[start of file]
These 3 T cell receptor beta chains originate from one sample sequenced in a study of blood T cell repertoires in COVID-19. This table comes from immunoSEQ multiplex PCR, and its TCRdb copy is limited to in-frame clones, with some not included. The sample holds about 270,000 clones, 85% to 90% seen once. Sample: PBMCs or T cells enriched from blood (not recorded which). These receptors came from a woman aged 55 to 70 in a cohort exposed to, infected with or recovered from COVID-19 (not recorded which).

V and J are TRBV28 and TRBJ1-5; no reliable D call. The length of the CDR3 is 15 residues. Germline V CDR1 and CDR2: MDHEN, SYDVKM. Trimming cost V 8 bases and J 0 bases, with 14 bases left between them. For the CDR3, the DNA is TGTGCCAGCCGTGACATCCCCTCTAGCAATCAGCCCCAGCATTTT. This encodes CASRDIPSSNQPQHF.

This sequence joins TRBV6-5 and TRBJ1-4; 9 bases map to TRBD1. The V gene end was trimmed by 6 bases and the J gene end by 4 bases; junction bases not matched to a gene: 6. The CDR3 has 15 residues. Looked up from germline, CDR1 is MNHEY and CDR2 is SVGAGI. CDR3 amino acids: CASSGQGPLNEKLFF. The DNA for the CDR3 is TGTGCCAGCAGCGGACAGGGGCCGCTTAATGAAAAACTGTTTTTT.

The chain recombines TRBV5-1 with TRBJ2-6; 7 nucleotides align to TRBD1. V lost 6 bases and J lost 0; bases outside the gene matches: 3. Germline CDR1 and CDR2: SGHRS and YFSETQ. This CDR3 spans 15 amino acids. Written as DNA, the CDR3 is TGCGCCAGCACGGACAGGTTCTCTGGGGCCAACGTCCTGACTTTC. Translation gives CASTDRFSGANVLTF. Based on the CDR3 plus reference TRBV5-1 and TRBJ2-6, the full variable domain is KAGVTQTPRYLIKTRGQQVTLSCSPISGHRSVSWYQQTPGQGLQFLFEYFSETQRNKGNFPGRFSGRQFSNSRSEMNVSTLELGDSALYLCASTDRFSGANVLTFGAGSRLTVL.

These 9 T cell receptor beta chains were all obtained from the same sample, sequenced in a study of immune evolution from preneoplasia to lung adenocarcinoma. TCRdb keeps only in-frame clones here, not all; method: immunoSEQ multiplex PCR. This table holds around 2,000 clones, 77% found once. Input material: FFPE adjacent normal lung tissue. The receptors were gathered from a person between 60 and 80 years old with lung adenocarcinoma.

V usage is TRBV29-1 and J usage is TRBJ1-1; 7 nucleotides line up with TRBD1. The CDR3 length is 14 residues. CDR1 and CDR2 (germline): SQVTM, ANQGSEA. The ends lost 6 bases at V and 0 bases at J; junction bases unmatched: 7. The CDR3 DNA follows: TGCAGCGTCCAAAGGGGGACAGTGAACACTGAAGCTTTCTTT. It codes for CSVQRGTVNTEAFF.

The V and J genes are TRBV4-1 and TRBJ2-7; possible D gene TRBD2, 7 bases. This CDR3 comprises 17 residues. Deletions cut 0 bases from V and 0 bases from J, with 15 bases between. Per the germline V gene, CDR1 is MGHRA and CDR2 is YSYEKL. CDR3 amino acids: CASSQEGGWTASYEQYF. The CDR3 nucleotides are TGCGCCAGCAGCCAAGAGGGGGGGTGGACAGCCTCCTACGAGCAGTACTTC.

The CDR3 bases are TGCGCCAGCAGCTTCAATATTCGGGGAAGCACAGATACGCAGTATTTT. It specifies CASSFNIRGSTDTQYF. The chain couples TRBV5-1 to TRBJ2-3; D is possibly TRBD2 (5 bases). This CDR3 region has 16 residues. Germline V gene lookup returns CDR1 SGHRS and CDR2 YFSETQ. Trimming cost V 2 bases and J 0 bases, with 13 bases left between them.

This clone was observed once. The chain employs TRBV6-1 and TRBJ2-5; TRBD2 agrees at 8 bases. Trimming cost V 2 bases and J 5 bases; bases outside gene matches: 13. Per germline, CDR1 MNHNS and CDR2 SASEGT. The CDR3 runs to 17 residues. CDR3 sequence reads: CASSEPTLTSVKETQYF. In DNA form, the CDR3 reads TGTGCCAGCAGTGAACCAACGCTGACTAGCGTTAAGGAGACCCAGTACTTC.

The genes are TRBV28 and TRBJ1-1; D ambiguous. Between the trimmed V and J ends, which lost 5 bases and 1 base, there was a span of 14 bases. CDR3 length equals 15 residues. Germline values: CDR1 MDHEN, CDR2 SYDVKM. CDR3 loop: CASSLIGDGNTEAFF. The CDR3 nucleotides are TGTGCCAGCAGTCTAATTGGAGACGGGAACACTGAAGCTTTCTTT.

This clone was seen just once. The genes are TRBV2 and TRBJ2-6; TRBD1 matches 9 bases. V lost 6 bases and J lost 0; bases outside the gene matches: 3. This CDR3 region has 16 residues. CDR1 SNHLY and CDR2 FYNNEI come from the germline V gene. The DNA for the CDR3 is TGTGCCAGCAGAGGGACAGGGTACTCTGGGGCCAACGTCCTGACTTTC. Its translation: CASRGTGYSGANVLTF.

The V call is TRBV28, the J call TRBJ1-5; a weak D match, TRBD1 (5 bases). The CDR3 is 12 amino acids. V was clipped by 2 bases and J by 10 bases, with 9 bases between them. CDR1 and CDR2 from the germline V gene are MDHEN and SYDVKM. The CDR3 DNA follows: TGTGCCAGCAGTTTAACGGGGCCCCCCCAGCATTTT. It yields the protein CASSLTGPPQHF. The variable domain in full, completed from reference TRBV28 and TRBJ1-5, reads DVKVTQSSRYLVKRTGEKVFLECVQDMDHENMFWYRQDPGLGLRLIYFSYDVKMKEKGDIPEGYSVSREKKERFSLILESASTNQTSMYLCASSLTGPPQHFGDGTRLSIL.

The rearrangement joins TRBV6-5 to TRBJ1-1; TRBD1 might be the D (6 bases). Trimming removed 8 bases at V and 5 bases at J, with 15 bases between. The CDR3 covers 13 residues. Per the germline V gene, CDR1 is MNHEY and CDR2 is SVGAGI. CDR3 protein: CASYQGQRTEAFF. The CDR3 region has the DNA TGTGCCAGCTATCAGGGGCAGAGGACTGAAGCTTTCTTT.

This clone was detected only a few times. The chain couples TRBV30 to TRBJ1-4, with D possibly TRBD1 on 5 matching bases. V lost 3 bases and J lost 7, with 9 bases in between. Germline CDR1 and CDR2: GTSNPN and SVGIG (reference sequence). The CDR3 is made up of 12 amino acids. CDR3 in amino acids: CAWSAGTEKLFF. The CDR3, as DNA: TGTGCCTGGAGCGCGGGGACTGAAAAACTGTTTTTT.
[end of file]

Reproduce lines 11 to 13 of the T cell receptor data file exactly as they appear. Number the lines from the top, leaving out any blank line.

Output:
This clone was seen just once. The genes are TRBV2 and TRBJ2-6; TRBD1 matches 9 bases. V lost 6 bases and J lost 0; bases outside the gene matches: 3. This CDR3 region has 16 residues. CDR1 SNHLY and CDR2 FYNNEI come from the germline V gene. The DNA for the CDR3 is TGTGCCAGCAGAGGGACAGGGTACTCTGGGGCCAACGTCCTGACTTTC. Its translation: CASRGTGYSGANVLTF.

The V call is TRBV28, the J call TRBJ1-5; a weak D match, TRBD1 (5 bases). The CDR3 is 12 amino acids. V was clipped by 2 bases and J by 10 bases, with 9 bases between them. CDR1 and CDR2 from the germline V gene are MDHEN and SYDVKM. The CDR3 DNA follows: TGTGCCAGCAGTTTAACGGGGCCCCCCCAGCATTTT. It yields the protein CASSLTGPPQHF. The variable domain in full, completed from reference TRBV28 and TRBJ1-5, reads DVKVTQSSRYLVKRTGEKVFLECVQDMDHENMFWYRQDPGLGLRLIYFSYDVKMKEKGDIPEGYSVSREKKERFSLILESASTNQTSMYLCASSLTGPPQHFGDGTRLSIL.

The rearrangement joins TRBV6-5 to TRBJ1-1; TRBD1 might be the D (6 bases). Trimming removed 8 bases at V and 5 bases at J, with 15 bases between. The CDR3 covers 13 residues. Per the germline V gene, CDR1 is MNHEY and CDR2 is SVGAGI. CDR3 protein: CASYQGQRTEAFF. The CDR3 region has the DNA TGTGCCAGCTATCAGGGGCAGAGGACTGAAGCTTTCTTT.